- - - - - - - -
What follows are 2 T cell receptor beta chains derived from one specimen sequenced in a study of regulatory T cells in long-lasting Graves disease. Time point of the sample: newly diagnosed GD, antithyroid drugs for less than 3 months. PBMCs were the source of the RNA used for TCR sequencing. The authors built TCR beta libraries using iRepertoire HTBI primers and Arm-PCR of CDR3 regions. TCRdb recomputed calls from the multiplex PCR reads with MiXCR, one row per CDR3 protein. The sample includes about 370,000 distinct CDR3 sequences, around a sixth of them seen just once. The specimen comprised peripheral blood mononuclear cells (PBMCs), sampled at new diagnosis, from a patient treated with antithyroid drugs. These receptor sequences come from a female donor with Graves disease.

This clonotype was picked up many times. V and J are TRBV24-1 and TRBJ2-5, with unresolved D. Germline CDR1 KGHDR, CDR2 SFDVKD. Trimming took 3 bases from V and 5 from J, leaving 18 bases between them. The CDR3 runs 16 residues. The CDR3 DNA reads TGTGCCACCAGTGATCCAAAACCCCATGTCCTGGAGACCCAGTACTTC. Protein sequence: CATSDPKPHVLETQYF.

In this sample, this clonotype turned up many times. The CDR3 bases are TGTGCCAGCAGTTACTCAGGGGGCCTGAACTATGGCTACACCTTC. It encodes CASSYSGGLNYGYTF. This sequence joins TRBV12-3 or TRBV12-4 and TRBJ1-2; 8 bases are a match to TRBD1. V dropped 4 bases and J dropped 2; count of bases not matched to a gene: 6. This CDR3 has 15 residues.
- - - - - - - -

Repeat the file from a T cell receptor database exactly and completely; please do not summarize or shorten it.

What follows are 2 T cell receptor beta chains derived from one specimen sequenced in a study of regulatory T cells in long-lasting Graves disease. Time point of the sample: newly diagnosed GD, antithyroid drugs for less than 3 months. PBMCs were the source of the RNA used for TCR sequencing. The authors built TCR beta libraries using iRepertoire HTBI primers and Arm-PCR of CDR3 regions. TCRdb recomputed calls from the multiplex PCR reads with MiXCR, one row per CDR3 protein. The sample includes about 370,000 distinct CDR3 sequences, around a sixth of them seen just once. The specimen comprised peripheral blood mononuclear cells (PBMCs), sampled at new diagnosis, from a patient treated with antithyroid drugs. These receptor sequences come from a female donor with Graves disease.

This clonotype was picked up many times. V and J are TRBV24-1 and TRBJ2-5, with unresolved D. Germline CDR1 KGHDR, CDR2 SFDVKD. Trimming took 3 bases from V and 5 from J, leaving 18 bases between them. The CDR3 runs 16 residues. The CDR3 DNA reads TGTGCCACCAGTGATCCAAAACCCCATGTCCTGGAGACCCAGTACTTC. Protein sequence: CATSDPKPHVLETQYF.

In this sample, this clonotype turned up many times. The CDR3 bases are TGTGCCAGCAGTTACTCAGGGGGCCTGAACTATGGCTACACCTTC. It encodes CASSYSGGLNYGYTF. This sequence joins TRBV12-3 or TRBV12-4 and TRBJ1-2; 8 bases are a match to TRBD1. V dropped 4 bases and J dropped 2; count of bases not matched to a gene: 6. This CDR3 has 15 residues.